The Scottish capital’s city council is considering quick response codes to help overcome issues in the system.
The City of Edinburgh council has announced that it is considering QR code use among many strategies to improve its waste collection services. The council’s transport and environment committee made the announcement in response to complaints from residents. These residents have found issues with the delivery of their waste collection services.
At the start of November, the council agreed to move forward with a 65 point plan to improve service.
The goal is to incorporate QR code use among many other efforts to reduce the number of household collections that are missed. They are also working to improve the way communal areas receive their own waste services.
Aside from the use of quick response codes, in-cab routing technology will also be implemented. The purpose is to give crews the ability to keep a record of the reasons why certain collections have been missed. This new technology will be rolled out across the entire waste collection fleet in Edinburgh by the close of February 2017.
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The QR code use and routing technology will be used to decrease the number of missed collections.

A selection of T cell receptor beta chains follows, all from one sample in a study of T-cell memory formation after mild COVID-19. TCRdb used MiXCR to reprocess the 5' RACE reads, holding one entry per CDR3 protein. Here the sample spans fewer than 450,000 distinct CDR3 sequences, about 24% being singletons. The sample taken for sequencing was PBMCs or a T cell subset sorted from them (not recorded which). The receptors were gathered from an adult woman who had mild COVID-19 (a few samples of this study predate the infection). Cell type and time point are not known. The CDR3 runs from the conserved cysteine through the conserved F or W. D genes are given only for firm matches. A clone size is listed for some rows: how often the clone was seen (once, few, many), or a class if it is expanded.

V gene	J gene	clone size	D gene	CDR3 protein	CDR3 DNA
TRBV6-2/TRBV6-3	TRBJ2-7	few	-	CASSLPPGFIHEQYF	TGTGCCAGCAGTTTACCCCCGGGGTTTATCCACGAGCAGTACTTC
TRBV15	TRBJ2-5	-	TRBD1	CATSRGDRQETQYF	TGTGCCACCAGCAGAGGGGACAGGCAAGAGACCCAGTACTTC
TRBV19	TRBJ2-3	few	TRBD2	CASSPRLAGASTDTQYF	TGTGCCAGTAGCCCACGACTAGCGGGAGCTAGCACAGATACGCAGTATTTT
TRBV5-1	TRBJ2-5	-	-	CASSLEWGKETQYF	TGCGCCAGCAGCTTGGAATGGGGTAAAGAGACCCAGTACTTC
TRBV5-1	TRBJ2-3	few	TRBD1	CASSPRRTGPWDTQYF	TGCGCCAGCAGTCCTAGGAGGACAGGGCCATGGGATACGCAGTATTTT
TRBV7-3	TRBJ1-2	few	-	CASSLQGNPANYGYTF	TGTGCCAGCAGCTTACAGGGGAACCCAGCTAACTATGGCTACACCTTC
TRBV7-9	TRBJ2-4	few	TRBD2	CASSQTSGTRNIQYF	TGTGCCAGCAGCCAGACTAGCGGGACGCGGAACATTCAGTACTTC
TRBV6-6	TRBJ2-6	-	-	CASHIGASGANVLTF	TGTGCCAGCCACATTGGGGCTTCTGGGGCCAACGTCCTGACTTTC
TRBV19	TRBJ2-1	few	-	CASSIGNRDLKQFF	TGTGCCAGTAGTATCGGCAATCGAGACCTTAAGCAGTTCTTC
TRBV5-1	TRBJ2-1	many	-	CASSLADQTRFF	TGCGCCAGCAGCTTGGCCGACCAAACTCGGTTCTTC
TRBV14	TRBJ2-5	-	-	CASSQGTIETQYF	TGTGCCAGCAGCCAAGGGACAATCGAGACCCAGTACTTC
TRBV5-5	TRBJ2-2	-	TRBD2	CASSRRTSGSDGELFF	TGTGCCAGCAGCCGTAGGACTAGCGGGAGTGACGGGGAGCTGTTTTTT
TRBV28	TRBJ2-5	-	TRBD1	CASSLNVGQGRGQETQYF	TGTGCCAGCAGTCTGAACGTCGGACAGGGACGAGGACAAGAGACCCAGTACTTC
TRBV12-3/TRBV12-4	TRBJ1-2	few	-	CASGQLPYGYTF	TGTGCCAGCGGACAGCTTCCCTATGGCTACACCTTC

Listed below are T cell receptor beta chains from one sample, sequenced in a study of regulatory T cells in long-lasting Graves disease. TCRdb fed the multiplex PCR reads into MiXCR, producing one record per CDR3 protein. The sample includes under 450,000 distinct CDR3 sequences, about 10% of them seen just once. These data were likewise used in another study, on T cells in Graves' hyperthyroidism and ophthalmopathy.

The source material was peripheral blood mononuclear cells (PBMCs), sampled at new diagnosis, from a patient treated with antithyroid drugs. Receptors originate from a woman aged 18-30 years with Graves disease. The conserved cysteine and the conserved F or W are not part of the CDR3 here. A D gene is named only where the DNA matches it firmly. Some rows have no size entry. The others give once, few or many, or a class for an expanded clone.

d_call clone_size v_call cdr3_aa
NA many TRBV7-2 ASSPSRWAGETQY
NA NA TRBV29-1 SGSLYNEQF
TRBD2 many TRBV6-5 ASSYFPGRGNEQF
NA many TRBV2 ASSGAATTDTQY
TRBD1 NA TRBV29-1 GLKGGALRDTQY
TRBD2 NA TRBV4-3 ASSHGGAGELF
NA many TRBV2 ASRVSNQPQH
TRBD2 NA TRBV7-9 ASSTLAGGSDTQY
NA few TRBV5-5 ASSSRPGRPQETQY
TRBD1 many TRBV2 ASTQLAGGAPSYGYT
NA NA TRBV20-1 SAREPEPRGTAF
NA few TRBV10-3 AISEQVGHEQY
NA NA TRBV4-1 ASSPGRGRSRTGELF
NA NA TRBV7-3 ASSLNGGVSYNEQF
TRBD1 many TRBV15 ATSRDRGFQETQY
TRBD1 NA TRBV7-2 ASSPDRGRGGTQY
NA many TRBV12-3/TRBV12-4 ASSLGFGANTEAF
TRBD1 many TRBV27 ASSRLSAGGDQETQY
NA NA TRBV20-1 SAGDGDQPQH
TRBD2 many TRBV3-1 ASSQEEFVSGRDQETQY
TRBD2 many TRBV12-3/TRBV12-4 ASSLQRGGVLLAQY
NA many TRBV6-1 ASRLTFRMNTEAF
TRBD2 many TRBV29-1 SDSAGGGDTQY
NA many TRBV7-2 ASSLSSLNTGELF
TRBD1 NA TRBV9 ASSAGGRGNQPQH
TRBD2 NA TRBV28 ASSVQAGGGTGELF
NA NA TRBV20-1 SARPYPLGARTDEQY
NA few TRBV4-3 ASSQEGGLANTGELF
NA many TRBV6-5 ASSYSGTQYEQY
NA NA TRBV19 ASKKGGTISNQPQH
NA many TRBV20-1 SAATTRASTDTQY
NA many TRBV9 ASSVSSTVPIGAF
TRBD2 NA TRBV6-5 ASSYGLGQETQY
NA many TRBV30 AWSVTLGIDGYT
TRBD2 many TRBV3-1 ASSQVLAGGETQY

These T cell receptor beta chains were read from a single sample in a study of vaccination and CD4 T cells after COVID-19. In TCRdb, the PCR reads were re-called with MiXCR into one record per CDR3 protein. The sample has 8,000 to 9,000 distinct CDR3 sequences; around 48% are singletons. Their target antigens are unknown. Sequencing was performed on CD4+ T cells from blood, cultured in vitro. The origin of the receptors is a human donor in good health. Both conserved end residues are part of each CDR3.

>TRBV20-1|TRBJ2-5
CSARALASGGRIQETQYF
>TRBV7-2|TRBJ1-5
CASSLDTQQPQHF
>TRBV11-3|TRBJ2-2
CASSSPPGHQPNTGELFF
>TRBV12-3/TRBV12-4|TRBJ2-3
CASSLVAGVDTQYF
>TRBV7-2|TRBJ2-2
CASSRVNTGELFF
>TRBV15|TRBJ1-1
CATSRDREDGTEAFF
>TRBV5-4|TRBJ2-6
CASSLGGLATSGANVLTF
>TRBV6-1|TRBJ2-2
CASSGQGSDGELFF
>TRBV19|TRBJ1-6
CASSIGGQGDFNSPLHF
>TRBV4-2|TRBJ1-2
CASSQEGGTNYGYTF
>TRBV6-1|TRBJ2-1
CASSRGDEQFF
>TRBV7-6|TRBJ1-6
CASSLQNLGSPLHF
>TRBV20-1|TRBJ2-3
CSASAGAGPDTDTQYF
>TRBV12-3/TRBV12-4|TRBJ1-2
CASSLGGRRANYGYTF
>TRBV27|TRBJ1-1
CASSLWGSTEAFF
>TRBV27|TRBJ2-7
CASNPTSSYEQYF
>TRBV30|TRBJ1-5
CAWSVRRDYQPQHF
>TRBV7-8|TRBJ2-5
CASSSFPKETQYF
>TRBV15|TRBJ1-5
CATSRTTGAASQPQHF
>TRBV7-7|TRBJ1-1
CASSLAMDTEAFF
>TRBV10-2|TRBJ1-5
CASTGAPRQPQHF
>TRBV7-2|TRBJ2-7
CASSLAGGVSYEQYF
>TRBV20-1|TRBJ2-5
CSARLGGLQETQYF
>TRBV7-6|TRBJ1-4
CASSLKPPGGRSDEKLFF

Efforts will also be made to identify the areas that are most frequently missed for their waste collection. In this way, the cause of those missed locations can be pinpointed and, hopefully, overcome.
The Edinburgh council’s transport and environment committee has also opted to take on the delays to specific forms of waste collection. More specifically, the garden and food waste delays. They hope to overcome that issue be redesigning the routes while taking into account the areas where homes are more likely to have more than one container of waste.
Larger collection vehicles are required for disposal of food waste and the council intends to procure them in order to keep up with the increase in participation in the city’s food waste collection service. They will come into play after the in-cab routing technology and QR code use, by May 2017. The QR codes will be used to let residents scan to make a quick and easy report of missed collections or communal bins that are overflowing.